If you compare the sets for The House That Jack Built episode of The Avengers, which featured an automated house with revolving rooms and changing corridors, to the sets for The Evil Of The Daleks and The War Games for example they have a similar economy of design, mixing futuristic machinery with Mod and Expressionist aesthetics, and in the Dalek throne room a bit of Buckminster Fuller’s geodesic dome designs and loads of blacked out spaces. As stated in Reading Between Designs: Visual Imagery and the Generation of Meaning in The Avengers, The Prisoner, and Doctor Who by Piers D. Britton and Simon J. Barker, “Pottle created a flexible idiom in which generic conventions as diverse as gothic horror and drawing-room comedy could appear to be natural bedfellows”. Pottle’s subtle wedding of Victoriana and futurism is elegantly captured in Chris Thompson’s work on The Evil Of The Daleks which uses his counterpoising of styles to define the Victorian haunted house themes provoked by the episodes set in Maxtible’s home and laboratory and the clean futurism of the Dalek city on Skaro.

Shingleton’s work follows a similar trajectory, full of intricate whimsy and surrealism, and his legacy continued to shine in The Fearless Vampire Killers, the Mod spy thriller Sebastian and television’s Strange Report. His mix of Pop Art and Edwardiana can be seen as an influence on Peter Kindred’s designs in Fury From The Deep (Maggie’s pad is so, so groovy), Thompson’s previously mentioned work on The Evil Of The Daleks, Christopher Pemsel’s homage to the spy vibe created on television by Shingleton and Pottle in The Enemy Of The World and Roger Cheveley’s mix of Ken Adam, Bridget Riley and the nightclub UFO for The War Games’ futuristic Modness. Cheveley in particular layered in a psychedelic palette to the designs of the War Room, the interrogation chambers and the SIDRAT embarkation areas. A big influence here was Peter Wynne Willson, an internationally renowned lighting designer and inventor who worked with Pink Floyd between 1966 and 1968 when he created light shows for their performances at UFO and the Roundhouse.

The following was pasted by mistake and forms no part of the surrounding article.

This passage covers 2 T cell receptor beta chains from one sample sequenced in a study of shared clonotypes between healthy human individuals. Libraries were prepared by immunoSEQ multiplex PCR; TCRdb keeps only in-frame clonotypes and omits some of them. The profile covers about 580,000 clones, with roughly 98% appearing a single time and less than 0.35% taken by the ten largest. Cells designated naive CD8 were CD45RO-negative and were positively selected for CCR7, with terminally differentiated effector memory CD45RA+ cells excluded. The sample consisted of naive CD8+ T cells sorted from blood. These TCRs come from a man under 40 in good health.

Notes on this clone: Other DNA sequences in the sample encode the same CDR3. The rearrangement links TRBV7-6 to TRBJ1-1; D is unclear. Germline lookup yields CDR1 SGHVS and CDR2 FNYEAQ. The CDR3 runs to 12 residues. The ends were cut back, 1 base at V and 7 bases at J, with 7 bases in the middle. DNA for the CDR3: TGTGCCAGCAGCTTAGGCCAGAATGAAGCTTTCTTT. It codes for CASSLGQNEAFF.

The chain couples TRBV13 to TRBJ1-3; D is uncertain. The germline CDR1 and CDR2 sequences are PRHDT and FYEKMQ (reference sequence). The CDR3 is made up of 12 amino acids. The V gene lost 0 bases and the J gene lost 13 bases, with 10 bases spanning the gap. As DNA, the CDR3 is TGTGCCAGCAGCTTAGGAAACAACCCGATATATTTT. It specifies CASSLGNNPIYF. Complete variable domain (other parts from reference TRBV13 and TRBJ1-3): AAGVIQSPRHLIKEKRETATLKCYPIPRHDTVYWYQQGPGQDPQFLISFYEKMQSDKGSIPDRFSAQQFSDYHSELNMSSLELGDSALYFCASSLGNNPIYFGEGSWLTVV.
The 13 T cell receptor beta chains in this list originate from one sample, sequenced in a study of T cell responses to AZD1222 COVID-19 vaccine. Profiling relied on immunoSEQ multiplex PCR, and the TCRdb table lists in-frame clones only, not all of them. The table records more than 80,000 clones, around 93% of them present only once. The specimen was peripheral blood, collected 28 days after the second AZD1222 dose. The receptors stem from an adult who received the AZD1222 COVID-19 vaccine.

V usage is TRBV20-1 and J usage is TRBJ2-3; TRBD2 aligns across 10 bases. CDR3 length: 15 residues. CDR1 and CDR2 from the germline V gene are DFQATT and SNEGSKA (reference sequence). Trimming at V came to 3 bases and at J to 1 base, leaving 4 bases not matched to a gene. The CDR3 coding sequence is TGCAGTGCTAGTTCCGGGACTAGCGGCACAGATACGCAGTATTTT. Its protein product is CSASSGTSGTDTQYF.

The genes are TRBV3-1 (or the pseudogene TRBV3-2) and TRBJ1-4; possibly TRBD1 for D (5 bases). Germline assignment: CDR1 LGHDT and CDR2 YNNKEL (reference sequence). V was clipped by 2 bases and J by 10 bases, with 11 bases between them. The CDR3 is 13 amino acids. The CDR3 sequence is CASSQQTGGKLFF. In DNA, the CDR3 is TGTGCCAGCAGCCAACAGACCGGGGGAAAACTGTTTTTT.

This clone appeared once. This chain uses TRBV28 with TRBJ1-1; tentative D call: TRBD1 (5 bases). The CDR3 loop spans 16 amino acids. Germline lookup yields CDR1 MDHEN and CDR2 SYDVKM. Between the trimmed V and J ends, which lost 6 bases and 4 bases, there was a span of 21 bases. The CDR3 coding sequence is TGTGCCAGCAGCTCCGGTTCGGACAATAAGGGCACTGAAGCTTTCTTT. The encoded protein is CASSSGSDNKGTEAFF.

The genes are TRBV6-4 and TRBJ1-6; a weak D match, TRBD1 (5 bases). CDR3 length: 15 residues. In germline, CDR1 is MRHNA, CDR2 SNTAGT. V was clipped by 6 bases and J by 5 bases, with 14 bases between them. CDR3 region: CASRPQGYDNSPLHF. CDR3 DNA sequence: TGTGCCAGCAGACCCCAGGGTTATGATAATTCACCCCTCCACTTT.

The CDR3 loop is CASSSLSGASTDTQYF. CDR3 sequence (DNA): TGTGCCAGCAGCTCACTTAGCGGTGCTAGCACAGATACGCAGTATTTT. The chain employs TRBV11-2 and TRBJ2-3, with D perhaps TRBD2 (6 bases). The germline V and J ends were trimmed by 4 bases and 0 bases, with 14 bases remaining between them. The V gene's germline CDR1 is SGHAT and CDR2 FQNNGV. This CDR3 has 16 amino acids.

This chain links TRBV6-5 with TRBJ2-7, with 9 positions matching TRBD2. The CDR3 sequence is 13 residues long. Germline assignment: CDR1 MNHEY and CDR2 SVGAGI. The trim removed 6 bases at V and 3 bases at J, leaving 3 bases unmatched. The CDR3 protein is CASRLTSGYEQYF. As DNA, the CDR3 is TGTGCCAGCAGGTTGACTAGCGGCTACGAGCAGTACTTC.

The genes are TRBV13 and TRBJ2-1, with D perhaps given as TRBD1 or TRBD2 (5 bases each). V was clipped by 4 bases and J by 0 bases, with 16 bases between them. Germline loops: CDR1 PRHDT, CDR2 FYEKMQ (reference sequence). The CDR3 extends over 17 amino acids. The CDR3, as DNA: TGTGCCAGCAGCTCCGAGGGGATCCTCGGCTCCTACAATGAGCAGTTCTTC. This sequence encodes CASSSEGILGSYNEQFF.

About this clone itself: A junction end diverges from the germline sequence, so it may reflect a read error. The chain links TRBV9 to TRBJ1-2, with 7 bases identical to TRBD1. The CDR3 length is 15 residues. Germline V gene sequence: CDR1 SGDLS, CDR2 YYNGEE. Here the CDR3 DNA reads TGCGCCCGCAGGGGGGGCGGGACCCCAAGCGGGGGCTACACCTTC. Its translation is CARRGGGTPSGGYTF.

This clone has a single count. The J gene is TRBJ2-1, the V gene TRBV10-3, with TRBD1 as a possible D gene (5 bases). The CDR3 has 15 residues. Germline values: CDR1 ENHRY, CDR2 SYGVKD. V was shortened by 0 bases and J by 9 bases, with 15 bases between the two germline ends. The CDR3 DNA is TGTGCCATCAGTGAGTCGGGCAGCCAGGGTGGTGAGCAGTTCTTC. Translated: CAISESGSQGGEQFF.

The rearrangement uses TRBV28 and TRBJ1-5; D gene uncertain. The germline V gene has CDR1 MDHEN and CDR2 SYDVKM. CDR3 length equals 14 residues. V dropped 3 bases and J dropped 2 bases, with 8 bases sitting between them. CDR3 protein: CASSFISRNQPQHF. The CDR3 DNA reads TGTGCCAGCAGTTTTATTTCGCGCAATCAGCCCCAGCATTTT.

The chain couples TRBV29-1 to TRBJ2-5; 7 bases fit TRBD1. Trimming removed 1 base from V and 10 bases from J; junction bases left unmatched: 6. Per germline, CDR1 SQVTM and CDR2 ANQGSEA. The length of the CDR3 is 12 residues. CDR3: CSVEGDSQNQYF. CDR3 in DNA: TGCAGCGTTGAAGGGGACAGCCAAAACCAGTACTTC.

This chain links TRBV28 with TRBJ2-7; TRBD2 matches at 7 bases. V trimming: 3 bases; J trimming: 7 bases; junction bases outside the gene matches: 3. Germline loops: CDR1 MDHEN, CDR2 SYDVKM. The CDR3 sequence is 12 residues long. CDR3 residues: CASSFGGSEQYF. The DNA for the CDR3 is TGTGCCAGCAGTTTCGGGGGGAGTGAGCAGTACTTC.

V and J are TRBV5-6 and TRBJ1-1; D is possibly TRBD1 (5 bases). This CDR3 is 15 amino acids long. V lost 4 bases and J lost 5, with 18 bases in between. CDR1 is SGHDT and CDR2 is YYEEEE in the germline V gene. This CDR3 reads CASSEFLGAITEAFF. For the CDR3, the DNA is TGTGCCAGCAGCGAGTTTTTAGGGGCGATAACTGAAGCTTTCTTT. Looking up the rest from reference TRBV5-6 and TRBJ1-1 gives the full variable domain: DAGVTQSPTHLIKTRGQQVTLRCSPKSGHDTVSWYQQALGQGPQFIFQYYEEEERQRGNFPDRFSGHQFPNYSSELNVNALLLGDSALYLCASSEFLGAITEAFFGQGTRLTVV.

On the subject of Pink Lloyd’s lighting effects, it’s also important to flag up an important relationship between Doctor Who and the BBC’s then flagship music programme Top Of The Pops. Both programmes shared a ‘suck it and see’ wild experimentation with set design, happy accidents with camera trickery, with TOTP embracing Bernard Lodge’s idea of using the feedback from a camera pointed at a TV monitor, and often testing out ideas with lighting and new fangled processes such as Chroma-Key. The sparse set designs, back projections, loopy camera tricks (see Maggie’s suffocation in Fury From The Deep for an example) visual feedbacks and strange solarisation effects became part of the tripped out aesthetic of both shows. The relationship that started between these shows in the late 1960s very much informed the keyed up industrial psychedelia and the pop video aesthetic respectively of the Jon Pertwee and early Peter Davison eras of the show.